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(WASHINGTON) — When President Joe Biden hosts Japanese Prime Minister Fumio Kishida at the White House for an official visit Wednesday, a senior administration official tells ABC News the two countries will make “historic” announcements that will take the U.S.-Japan alliance to “new heights.”

This official said the leaders will unveil more than 70 programs and initiatives. Many of the announcements will focus on deepening defense ties, furthering cooperation between Japan and other allies, and new updates on Japan’s efforts to acquire Tomahawk land attack missiles from the U.S.

The summit is also expected to include steps that would allow the countries to work on joint development — and potentially co-production — of vital military and defense equipment, according to Deputy Secretary of State Kurt Campbell in remarks last week.

There will also be new cooperation in space, artificial intelligence, quantum computing, and climate change, the official said.

Ukraine and Gaza on the agenda
The leaders are expected to discuss a wide range of topics, including the wars in Ukraine and Gaza.

The visit underscores how the mutual threat from China, North Korea and Russia are driving these two allies even closer together. The two countries want to deter China and prepare for any conflict that could emerge. Russia’s invasion of Ukraine has made Japan more worried about China trying to move on Taiwan.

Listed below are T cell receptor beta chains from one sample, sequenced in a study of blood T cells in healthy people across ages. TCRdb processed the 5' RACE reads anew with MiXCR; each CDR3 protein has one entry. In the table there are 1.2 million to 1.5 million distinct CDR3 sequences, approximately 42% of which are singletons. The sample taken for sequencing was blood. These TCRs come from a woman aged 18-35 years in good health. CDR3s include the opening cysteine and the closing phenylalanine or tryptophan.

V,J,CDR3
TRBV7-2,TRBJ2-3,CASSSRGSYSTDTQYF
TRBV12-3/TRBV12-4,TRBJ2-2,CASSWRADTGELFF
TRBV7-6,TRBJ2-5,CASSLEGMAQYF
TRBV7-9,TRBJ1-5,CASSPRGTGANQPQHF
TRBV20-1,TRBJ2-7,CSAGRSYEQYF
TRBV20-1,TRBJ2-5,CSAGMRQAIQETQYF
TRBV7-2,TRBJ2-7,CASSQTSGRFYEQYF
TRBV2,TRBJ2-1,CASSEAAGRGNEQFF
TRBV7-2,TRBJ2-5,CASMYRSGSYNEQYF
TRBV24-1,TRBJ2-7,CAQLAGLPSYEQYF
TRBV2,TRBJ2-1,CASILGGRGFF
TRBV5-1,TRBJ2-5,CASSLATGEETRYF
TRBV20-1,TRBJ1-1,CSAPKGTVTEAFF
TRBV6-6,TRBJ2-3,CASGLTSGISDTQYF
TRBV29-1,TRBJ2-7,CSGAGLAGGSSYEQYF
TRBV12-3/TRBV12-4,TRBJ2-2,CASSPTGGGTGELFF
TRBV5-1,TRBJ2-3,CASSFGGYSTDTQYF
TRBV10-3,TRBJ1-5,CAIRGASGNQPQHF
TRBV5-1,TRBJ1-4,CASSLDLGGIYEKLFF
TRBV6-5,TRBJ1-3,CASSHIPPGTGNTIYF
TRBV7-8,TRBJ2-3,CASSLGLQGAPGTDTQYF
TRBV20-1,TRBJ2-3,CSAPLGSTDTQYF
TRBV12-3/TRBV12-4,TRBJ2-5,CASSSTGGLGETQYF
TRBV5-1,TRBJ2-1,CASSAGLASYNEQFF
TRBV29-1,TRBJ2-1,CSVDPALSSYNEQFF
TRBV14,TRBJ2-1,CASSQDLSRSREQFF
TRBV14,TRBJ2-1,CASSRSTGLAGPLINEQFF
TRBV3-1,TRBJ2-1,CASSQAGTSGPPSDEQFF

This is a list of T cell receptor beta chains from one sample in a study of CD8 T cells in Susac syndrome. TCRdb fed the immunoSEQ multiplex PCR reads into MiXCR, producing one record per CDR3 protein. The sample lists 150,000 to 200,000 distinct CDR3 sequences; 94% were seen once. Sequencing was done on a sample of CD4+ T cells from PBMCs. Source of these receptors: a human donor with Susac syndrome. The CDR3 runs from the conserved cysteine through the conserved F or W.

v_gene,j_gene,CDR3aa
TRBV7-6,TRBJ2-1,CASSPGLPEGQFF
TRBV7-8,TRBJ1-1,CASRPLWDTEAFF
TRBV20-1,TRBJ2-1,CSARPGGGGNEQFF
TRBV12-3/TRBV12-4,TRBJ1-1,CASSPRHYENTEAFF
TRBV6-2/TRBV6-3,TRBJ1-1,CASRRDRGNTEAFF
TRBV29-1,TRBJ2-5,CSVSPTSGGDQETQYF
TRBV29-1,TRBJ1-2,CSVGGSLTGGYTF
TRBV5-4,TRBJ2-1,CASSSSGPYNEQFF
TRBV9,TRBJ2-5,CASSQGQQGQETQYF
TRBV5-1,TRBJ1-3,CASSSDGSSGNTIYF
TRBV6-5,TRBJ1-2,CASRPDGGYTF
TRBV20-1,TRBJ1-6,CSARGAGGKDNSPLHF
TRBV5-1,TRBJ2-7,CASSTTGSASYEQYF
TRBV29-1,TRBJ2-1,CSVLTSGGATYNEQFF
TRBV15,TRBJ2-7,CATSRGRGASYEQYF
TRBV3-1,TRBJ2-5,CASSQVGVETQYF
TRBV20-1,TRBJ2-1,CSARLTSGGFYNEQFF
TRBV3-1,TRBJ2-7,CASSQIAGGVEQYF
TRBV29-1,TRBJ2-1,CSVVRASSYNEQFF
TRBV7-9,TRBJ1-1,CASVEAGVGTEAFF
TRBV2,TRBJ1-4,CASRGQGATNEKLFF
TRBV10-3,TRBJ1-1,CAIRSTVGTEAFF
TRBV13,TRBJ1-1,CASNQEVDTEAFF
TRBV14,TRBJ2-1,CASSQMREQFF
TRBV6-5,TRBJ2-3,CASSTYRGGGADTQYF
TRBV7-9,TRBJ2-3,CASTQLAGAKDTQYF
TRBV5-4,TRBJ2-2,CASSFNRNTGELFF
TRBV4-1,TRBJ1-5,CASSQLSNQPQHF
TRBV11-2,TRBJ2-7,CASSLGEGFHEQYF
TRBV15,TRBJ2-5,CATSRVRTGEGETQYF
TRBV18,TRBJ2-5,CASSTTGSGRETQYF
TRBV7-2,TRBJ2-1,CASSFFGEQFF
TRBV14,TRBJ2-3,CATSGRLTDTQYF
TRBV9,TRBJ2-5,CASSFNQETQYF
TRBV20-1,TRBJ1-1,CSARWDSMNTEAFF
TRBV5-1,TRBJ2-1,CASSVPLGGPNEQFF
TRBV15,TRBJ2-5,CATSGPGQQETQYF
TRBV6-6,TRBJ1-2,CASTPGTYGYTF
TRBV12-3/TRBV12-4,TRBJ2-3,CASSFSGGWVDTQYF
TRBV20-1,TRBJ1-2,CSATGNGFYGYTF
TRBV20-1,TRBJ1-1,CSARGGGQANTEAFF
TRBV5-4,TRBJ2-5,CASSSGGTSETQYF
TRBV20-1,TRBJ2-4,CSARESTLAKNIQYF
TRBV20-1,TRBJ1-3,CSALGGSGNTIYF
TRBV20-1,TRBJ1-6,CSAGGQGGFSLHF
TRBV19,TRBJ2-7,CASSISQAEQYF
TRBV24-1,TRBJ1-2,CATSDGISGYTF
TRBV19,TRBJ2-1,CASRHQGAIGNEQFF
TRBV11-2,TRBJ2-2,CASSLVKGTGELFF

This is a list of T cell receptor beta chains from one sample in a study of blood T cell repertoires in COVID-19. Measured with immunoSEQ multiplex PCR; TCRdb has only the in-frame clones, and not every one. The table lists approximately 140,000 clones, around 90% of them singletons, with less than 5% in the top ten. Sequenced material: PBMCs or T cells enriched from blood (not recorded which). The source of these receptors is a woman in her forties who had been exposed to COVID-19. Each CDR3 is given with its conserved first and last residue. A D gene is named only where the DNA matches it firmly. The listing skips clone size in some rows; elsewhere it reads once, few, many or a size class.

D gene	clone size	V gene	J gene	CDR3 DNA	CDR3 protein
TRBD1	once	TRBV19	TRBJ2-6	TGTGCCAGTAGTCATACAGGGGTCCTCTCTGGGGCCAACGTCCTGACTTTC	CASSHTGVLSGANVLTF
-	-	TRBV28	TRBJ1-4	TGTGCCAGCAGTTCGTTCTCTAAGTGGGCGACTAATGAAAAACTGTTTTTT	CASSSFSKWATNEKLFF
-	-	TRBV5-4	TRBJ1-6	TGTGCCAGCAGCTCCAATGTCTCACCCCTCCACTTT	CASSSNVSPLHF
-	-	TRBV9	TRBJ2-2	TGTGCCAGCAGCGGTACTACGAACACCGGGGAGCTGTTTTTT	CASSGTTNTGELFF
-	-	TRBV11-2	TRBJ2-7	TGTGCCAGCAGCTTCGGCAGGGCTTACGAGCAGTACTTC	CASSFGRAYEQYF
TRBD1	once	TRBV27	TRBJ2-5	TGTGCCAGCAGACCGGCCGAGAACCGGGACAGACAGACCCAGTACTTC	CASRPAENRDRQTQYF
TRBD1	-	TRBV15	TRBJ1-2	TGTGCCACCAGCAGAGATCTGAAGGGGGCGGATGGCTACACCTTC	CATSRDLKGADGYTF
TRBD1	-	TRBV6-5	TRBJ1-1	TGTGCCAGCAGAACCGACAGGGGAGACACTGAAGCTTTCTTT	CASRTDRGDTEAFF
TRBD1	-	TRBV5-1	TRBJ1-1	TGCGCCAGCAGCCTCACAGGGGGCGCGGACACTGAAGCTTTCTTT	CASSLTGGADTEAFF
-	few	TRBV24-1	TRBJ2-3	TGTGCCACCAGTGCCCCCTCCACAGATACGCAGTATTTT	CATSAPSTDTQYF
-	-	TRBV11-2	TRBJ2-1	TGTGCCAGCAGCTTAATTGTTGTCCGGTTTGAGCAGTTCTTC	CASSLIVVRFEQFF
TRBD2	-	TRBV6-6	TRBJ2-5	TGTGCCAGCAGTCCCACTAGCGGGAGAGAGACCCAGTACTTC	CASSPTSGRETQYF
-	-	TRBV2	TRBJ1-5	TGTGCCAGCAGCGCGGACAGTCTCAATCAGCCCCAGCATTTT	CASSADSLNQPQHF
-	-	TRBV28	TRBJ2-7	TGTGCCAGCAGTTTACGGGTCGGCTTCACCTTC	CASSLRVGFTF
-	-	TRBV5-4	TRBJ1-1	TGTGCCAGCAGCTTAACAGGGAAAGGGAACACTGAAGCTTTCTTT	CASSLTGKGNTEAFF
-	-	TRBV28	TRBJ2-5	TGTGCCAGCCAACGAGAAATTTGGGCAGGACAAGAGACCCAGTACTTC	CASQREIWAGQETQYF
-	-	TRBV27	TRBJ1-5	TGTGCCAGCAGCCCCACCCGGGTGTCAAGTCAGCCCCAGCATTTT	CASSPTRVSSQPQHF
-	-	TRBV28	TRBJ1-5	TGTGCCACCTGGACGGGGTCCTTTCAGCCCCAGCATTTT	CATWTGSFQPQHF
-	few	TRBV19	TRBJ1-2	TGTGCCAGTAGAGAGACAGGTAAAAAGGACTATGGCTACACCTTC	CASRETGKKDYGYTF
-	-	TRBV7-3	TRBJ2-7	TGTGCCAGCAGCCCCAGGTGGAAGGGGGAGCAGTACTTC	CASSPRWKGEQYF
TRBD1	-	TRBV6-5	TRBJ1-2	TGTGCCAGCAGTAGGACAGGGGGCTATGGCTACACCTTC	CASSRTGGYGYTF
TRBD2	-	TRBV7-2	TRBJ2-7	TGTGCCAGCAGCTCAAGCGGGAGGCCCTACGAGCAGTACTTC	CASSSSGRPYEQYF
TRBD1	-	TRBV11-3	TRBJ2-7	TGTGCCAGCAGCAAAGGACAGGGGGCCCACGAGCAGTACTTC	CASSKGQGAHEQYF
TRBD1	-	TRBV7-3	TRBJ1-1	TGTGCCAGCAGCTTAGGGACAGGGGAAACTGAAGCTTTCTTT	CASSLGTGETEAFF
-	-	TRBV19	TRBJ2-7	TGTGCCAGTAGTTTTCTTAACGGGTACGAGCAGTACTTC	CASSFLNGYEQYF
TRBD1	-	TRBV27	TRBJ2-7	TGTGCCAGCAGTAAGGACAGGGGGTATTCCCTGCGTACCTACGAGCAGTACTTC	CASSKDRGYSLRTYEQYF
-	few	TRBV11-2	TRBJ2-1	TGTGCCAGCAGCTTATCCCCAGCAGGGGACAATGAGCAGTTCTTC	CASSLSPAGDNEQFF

A state visit is a huge honor, and it signals to the world how close the relationship is and marks milestones in the relationship.

Philippines president to join summit
On Thursday, the Philippines President Ferdinand Marcos Jr. will join the two leaders for a summit.

The senior official said it’s important for these leaders to be standing “shoulder-to-shoulder” at a time when the Philippines is facing “extraordinary pressure” from China in the South China Sea, with China engaging in “really dangerous and unlawful tactics over the course of the last many months.”

How did the state visit come about?
Prime Minister Kishida and President Biden have met nearly a dozen times since Kishida took office about two and a half years ago. The official says they “have a very warm personal and working relationship.”

The official added that Biden and national security adviser Jake Sullivan expressed interest in hosting Kishida after the president saw him at Camp David for the historic trilateral summit last August with the U.S., Japan, and South Korea.

The president, the official said, felt “strongly” about wanting to “honor a friend” who has shown “courage” in resolving past tensions with North Korea, stepping up support to Ukraine, and someone who has been “bucking a lot of conventions” in Japanese politics and foreign policy, the official said.

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